I Talk To the Wind

Back on April 27, the Albany, NY area had a WIND advisory. I’m stubborn, though, since it was ostensibly warm enough to ride my bike to a certain point (by the school on Northern Boulevard for you locals). I needed the exercise, though I required gloves and a knit cap, because, as Jaquandor wrote about the winter: “Wind can pretty much render any set of weather circumstances unpleasant.” That piece came to mind during the sojourn.

How was it possible that I was ALWAYS riding into a headwind?

I get to my initial destination, waiting for a bus. It was trash day, and a piece of recycling had fallen out. Ever get a deli platter for a party? In the US, at least, the bottom section is usually black. As it started moving around, I decided to pick it up. It would move just out of my reach, as though someone had tied a string on it and was yanking it away in a minor comedy. I finally stepped on it, retrieved it, and placed it in the recycling bin.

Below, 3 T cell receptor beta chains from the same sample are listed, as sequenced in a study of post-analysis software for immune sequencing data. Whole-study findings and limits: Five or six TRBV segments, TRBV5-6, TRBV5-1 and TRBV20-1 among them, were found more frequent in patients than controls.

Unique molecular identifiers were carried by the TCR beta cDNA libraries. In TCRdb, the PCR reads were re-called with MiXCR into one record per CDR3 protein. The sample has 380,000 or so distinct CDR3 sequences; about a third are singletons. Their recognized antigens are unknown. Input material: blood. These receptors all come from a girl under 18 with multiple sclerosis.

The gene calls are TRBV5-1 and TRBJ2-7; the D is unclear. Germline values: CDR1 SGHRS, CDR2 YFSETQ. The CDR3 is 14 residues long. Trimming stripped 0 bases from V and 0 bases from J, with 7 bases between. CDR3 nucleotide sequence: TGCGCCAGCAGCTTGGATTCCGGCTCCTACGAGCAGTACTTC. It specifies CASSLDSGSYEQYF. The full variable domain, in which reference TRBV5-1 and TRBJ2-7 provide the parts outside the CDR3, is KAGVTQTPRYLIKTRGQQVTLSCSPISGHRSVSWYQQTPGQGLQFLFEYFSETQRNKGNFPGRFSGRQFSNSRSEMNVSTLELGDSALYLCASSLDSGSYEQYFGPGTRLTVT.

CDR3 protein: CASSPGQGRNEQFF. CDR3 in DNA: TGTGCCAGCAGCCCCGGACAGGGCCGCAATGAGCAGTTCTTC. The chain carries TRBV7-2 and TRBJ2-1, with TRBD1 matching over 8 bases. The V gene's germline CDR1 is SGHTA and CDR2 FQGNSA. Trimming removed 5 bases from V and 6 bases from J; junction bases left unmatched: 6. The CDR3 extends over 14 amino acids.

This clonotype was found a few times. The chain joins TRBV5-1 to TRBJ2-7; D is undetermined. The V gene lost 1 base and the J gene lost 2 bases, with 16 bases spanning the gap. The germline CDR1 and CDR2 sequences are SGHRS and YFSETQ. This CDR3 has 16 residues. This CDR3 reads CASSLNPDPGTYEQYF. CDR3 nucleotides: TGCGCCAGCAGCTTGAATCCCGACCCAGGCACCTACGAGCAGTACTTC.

By this time, the clear plastic top of the platter combo, much lighter in weight, was blown out of the recycling bin, and just took off, out into the street, against traffic, at about 12 miles per hour; I had no chance of retrieving it, but I marveled at its peculiar artistry.

On the way home, it wasn’t bad heading south, but heading west was very difficult. Usually, I just take lengthy stretches in each direction, but on that day, I’d zig down one street, and zag down another to avoid an extended ride into the wind. The distance was not much farther, but I got home, unusually exhausted.

The title reference was to a song by King Crimson . But the truth is, that morning, the song I was REALLY singing was Windy by the Association; hey, it’s jauntier!


One thought on “I Talk To the Wind

  1. Try biking in Denmark in the height of the fall rainy season.

    It is almost always rainy season in Denmark, but the fall is particularly gloomy, which leads to the Danish joke: “What are the months of Danish fall?” “September, October, November, November, November…”

    You wear a baggy rainsuit (regntøj) and the wind is always in the wrong direction. It’s like parasailing but you’re dragging yourself.

    What makes up for it is coffee time, which happens at least twice a day in Denmark, and always involves hot coffee or tea and something sweet. In December they light candles to make it even more cheerful.

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